My daughter (the math major) is registering for classes in spring semester. And she’s getting emails from professors about their classes. They explain the classes they’re teaching. For example, “Non-Linear Operations Research.”  The blurb is “using scientific methods to determine the best way to analyze, operate, and predict (yada, yada, yada).” Then the professor listed “celebrated applications” of this type of math study. Celebrated? Really? Does anyone celebrate math?

But there’s more behind these emails. They’re worded like advertisements. Hey, take my math class, you’ll love it. It’s “celebrated.” I suspect the profs are trying to make sure that they have enough students for the class. You see, the department rotates professors through the classes that no one wants to teach. And who wants to teach remedial math? (Though most of those are taught by grad students; Ariel’s friend had a student whine, “You want us to memorize three formulas?! But that’s too hard.”)

Or perhaps it’s to combat Here is a sample of an average entry of a math professor: Nice guy, who’s really good at math. However, he has only a nodding acquaintance with English. The average grade in his class is a 30, but it’s okay because at the end he distributes a few good grades just for the heck of it.

So I can understand why they’ve resorted to advertising (i.e., propaganda). Maybe the lit departments should consider doing something similar. I can imagine how they’d advertise Restoration Lit. Instead of “obscure literature written by giddy royalists who never met a clause they didn’t love,” it would read “forgotten plays and essays by writers who are thrilled to be rid of Milton/Cromwell and are pre-modern precursors to the bawdy situation comedy.” Literature studies would never be the same.

Monday, November 7, 2011

Let the Holiday Season Begin

For me the holiday season begins at the end of October when I bake my fruitcake. Before you groan or crack a joke, this is not the doorstop brick that your grandmother used to buy. This is an old Southern Living fruitcake, which is actually called "light." Not because it's low calorie, but because it's less dense--leaving more more for the brandy to soak in. YUM.

I start with this:

And end up with this:

Notice the white cheesecloth, it's there to keep the fruitcake damp with brandy. And it's sealed in a Tupperware container.

In early celebration of the holidays, here a Straight No Chaser song. Who knew that a'capella could be cool?

Friday, November 4, 2011

Writing Style

Several writing friends and I have been discussing writing style. What it is, how it works, its difference from voice, etc. What precipitated the discussion was I’ve noticed that agents who have asked for fulls of my current novel are often those who have asked for fulls of my earlier novels. That might not sound unusual, but the genres I’ve submitted to these agents are very different—young adult, murder mystery, and literary fiction.  And it’s over a long period of time, so it’s not as if they remember my name. I’ve been pondering what it is that makes some literary agents consistently ask for my work and others not. (Note: And these agents are not those who ask for lots of submissions.)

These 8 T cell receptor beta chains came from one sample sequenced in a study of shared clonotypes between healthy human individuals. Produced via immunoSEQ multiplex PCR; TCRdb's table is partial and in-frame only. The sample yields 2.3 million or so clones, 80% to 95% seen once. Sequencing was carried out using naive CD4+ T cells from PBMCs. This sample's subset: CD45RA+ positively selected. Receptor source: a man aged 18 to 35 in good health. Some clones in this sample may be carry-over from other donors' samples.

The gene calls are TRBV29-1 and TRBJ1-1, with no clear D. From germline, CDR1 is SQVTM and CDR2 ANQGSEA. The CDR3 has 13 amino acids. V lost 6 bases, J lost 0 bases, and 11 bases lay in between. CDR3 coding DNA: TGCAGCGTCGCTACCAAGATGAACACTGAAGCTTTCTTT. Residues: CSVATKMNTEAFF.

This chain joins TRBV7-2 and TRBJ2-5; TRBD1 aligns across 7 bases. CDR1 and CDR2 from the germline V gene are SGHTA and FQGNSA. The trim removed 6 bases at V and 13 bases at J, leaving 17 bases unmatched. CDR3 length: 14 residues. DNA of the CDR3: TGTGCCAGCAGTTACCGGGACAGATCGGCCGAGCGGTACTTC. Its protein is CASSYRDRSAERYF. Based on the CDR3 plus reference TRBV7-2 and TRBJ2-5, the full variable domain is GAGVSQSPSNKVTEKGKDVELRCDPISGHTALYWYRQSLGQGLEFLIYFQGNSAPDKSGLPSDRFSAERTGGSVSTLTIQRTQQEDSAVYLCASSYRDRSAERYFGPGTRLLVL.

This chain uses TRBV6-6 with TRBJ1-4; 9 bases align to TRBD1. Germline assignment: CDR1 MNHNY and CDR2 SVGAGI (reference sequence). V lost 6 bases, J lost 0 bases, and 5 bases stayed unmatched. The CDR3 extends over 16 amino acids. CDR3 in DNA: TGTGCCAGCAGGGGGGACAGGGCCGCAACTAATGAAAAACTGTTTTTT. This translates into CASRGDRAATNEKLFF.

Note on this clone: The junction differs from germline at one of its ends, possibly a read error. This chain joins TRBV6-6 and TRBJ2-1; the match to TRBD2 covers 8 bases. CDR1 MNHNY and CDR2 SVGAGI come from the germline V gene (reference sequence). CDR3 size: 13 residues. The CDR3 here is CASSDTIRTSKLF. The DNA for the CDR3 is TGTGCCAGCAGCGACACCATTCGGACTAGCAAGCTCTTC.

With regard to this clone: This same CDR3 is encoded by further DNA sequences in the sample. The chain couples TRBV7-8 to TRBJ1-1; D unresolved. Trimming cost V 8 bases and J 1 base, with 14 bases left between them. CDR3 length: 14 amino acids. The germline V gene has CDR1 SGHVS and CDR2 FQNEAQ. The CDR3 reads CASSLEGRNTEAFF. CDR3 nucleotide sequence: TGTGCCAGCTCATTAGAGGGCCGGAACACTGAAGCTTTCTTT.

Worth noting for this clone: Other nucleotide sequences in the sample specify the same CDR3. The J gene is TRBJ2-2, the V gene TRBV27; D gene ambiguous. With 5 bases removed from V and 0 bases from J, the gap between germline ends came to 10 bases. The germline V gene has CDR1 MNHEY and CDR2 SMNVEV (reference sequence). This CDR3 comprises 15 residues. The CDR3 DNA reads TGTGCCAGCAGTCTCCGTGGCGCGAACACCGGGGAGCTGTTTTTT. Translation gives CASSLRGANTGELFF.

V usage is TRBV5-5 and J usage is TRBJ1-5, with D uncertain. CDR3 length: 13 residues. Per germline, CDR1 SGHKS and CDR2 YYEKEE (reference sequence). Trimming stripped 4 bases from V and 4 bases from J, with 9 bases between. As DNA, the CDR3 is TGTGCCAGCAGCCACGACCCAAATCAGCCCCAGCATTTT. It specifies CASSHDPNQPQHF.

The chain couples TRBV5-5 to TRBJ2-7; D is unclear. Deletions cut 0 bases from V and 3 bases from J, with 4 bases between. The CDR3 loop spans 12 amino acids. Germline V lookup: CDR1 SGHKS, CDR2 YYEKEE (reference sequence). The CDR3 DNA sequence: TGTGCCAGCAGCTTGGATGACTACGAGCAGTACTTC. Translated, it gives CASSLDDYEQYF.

One writing friend (Adele) mentioned that she’s always been taught that while voice can/should change from book to book, style does not. I think she’s right. Maybe that’s how computers identify the authors of those “anonymous” books—they analyze for style. According to M.H. Abrams (you know you’re a lit fantatic when his Glossary of Literary Terms is at your fingertips):

“Style is the manner of linguistic expression in prose or verse—it is how a speaker or writer says whatever it is that he says. The characteristic style of a work or a writer may be analyzed in term of its diction...its sentence structure and syntax; density and types of its figurative language; pattern of its rhythm, component sounds, and other formal features, and its rhetorical aims and devices.”

I suspect that the reason I’m more “successful” with certain agents is that, like all readers, agents have certain styles they enjoy reading. And certain ones that they don’t. That may explain why agents often turn down books that later end up on the NY Times best seller list. The style just didn’t work for them. And I guess that’s not surprising since we see this in classics all the time. Some people love James Joyce—though why they do is a mystery to me—and some people love F. Scott Fitzgerald.

One of the lessons to take from this (besides that you should query widely) is to keep records of which agents requested your work—they may be more likely to consider your next book. It also explains why query letters are so important. I’ve heard a lot of writers gripe that query letters are archaic and hard to write. But query letters are an opportunity too. A query letter is your chance to introduce an agent to your style. It’s a chance to see if your styles will mesh. And you really don’t want an agent who doesn’t “get” your style.

What about you all? What are your thoughts on style? What are your experiences querying multiple books—are they similar to mine?

Wednesday, November 2, 2011

College Football and Embroidery

Baseball season is over! Yay! I’m doing the happy dance. it’s college football season. I really don’t get the whole crazed sports thing. I don’t mind watching a baseball game now and then. As long as I know a bit about the team. But college football is another beast altogether.

For example, last night he watched the last quarter (thankfully, he’s not one of those, I have to watch the entire game people—he’s too busy for that) of the Northern Illinois vs. Toledo game. (It’s not like Cal actually cares about either team.)

 I asked, “Why are you streaming this game?”

Cal said, “Because this is the highest scoring game ever in this division.”

Me: “And you care about that?”

Cal: “Yeah, because neither team has a defense to speak of.”

Me: “So you want to watch a lot of losers play football?”  Okay, I didn’t actually say that—I thought it.